A model who wanted to display her feminism

Legend Zhu was the very face of Chinese beauty standards. Tall and slim with long hair. Just two years ago, she was a model while studying at university in Beijing.

>>Photo montage with a photo of a woman with long hair posing on the left and a selfie of a woman with a shaved head smiling on the right.>>

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“Practicing feminism definitely posed a lot of challenges for me,” says Legend Zhu.

Photo: Xiahongshu/Legend Zhu

She also shaved her hair and wanted to display her feminist beliefs after she was deemed too fat to continue being a model.

Practicing feminism has definitely posed many challenges for meexplains Legend Zhu. : “You really look like a boy now. Why did you get a man’s haircut?””,”text”:”For example, after I shaved my head, people started to call me asking if something had happened to me or if I was going through something difficult. They said, “You really look like a boy now. Why did you get a man’s haircut?”For example, after I shaved my head, people started asking me if something had happened to me or if I was going through something difficult. They said, “You really look like a boy now. Why did you get a man’s haircut?”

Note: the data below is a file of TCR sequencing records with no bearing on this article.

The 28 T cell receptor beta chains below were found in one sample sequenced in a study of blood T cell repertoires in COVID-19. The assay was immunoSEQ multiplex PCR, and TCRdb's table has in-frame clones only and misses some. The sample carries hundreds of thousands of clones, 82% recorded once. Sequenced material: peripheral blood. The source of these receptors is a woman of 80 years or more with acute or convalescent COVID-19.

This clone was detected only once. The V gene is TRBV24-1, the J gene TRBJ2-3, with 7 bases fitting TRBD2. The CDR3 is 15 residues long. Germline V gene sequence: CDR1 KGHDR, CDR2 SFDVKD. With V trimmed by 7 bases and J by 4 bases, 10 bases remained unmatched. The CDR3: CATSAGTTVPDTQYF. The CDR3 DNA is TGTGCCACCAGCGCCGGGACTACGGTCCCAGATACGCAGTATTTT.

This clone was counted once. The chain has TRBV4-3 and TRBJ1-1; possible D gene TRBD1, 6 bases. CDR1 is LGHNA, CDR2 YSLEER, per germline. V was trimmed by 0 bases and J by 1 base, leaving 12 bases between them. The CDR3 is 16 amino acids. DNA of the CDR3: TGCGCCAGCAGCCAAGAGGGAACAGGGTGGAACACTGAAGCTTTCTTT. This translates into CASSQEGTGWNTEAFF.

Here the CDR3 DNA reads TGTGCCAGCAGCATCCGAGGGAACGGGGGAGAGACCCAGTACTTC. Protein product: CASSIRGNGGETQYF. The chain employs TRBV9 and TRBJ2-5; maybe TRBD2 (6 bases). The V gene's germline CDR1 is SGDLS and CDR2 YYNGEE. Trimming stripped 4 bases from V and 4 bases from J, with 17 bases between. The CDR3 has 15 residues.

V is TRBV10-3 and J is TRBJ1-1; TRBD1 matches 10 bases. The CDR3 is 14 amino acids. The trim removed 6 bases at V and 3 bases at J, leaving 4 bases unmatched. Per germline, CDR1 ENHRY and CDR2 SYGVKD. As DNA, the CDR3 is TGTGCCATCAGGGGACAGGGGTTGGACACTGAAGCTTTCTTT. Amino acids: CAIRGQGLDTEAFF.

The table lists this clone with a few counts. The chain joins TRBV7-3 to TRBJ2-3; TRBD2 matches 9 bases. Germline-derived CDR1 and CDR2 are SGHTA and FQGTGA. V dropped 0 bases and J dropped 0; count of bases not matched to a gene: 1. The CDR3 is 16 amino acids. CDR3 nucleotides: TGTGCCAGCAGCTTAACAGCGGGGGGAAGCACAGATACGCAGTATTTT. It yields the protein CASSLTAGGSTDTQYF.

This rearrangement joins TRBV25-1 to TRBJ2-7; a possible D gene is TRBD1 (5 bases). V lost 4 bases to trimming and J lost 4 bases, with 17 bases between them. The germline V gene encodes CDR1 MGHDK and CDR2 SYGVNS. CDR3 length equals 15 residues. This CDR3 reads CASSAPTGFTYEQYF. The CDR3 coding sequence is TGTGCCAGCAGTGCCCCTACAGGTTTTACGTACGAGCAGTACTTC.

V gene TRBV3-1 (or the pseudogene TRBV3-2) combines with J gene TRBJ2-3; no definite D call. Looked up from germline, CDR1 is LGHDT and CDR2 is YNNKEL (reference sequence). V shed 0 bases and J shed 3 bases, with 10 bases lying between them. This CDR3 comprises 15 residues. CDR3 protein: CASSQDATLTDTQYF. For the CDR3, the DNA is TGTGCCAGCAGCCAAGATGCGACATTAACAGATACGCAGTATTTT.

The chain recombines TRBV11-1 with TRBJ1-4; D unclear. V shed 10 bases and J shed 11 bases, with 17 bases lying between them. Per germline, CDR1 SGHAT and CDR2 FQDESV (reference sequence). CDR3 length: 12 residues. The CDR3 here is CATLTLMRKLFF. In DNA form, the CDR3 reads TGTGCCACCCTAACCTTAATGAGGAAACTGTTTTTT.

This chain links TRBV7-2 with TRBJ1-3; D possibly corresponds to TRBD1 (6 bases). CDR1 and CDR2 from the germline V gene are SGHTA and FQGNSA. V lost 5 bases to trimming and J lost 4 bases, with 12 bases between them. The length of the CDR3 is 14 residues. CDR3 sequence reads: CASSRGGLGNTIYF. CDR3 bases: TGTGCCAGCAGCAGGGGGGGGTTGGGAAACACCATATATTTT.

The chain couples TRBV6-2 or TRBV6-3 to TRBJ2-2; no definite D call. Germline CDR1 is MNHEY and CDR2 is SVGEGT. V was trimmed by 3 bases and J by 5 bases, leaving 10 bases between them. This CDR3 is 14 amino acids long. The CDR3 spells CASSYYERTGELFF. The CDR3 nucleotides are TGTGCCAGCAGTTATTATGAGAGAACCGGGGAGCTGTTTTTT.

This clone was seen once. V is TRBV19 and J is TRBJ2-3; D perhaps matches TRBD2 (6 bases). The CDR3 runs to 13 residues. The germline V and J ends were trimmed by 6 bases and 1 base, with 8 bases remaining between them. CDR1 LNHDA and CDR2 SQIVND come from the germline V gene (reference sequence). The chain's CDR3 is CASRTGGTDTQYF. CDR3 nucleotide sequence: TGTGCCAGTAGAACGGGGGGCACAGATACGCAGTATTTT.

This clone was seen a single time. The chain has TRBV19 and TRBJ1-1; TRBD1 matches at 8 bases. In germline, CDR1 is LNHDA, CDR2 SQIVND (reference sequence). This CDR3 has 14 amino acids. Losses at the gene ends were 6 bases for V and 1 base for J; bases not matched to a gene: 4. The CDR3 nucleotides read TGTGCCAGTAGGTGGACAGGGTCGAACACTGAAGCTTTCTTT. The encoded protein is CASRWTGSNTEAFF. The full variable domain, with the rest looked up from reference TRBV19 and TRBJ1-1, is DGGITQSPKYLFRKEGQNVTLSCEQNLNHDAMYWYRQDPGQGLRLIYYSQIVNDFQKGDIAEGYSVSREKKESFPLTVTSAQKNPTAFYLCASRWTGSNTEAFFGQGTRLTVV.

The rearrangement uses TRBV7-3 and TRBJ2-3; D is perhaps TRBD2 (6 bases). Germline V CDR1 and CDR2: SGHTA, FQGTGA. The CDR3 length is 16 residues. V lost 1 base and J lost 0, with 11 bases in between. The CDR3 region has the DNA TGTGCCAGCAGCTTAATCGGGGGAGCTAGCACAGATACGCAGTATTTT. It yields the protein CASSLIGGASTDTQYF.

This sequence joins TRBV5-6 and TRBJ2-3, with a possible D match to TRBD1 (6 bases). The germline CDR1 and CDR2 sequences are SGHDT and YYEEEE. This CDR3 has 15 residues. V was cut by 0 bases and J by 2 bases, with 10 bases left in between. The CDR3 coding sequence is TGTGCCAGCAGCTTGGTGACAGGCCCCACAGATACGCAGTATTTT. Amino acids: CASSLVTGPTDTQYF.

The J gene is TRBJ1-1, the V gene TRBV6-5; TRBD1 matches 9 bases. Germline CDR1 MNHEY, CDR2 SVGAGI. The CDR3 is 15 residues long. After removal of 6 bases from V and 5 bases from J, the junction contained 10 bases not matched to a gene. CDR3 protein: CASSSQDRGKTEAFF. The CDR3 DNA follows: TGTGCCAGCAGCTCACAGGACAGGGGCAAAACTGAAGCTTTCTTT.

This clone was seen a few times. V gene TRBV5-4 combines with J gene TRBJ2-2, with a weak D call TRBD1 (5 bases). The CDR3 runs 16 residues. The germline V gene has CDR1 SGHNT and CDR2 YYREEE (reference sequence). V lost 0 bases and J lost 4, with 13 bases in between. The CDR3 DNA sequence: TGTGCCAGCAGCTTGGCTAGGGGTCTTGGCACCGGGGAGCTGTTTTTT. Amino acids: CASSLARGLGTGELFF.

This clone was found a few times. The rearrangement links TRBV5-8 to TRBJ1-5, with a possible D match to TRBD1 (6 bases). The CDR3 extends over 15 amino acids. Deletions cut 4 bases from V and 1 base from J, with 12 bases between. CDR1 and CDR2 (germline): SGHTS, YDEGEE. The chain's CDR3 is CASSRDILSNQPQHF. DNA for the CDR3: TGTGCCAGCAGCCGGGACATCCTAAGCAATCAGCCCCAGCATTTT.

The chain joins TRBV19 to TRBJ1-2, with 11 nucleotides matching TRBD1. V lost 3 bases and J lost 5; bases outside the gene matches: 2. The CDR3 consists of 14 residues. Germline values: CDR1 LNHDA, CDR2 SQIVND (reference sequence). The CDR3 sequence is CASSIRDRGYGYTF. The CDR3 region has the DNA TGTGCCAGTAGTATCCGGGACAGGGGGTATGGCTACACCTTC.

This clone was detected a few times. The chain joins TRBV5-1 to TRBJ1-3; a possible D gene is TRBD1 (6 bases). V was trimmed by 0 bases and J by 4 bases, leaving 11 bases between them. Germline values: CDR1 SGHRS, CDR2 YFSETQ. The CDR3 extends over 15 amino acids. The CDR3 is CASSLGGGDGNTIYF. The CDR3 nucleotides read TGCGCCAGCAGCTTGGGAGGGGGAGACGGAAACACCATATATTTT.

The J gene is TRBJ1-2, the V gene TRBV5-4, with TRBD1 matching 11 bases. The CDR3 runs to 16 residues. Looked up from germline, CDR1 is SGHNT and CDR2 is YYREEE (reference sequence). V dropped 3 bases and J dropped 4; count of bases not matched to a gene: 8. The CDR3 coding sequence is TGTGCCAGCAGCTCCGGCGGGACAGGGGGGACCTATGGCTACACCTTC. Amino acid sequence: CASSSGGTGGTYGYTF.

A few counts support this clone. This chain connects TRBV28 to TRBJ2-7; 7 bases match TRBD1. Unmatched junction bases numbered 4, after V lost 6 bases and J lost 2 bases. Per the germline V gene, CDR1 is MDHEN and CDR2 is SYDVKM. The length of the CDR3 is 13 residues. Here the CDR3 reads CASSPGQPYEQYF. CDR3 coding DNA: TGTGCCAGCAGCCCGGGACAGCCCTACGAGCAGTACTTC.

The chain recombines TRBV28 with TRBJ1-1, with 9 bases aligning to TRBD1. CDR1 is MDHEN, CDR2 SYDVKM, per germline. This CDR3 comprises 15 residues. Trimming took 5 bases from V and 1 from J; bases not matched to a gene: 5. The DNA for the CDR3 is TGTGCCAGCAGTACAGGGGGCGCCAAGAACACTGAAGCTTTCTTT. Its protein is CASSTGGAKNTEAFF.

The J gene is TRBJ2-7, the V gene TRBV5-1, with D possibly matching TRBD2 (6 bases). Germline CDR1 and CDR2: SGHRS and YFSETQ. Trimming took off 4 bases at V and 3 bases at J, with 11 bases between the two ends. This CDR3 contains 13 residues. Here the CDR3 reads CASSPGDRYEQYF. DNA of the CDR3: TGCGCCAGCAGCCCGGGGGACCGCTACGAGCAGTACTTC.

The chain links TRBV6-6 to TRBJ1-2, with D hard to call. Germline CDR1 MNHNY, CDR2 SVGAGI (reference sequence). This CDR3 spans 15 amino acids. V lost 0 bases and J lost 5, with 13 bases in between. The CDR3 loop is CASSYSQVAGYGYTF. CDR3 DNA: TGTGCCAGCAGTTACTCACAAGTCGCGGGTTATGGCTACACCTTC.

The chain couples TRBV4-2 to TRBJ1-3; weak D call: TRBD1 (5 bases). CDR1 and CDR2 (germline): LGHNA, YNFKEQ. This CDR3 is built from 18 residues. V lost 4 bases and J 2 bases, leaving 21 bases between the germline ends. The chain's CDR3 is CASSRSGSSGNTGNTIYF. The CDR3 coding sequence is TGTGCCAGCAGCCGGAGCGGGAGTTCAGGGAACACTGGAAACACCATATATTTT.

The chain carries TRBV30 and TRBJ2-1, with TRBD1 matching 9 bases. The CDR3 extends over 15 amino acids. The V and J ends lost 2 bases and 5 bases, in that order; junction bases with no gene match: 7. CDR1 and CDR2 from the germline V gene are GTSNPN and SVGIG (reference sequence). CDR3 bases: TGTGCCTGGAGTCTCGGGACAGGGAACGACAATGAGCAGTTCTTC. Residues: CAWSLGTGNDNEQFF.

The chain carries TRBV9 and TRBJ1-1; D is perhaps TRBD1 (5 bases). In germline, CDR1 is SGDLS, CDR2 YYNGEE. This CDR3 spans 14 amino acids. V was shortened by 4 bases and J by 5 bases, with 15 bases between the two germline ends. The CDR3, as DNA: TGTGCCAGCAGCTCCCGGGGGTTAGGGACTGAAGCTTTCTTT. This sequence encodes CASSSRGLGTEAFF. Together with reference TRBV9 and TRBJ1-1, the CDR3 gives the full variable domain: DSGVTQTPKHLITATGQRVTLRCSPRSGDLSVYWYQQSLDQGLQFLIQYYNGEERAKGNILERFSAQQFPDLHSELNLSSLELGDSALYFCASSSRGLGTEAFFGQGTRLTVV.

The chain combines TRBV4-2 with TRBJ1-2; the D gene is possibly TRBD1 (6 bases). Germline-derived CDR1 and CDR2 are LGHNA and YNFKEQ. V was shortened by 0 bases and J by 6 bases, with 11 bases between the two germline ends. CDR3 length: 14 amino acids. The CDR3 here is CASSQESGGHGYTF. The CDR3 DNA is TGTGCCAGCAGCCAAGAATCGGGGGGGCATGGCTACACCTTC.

Today, in British Columbia, where she studies, among other things, the impact of climate change on women, she wants to push her fight for social justice for women further.

I hope that in the future, Chinese women can at least achieve equal pay. For example, it’s not fair to not hire someone just because she’s a woman who might get married or have children.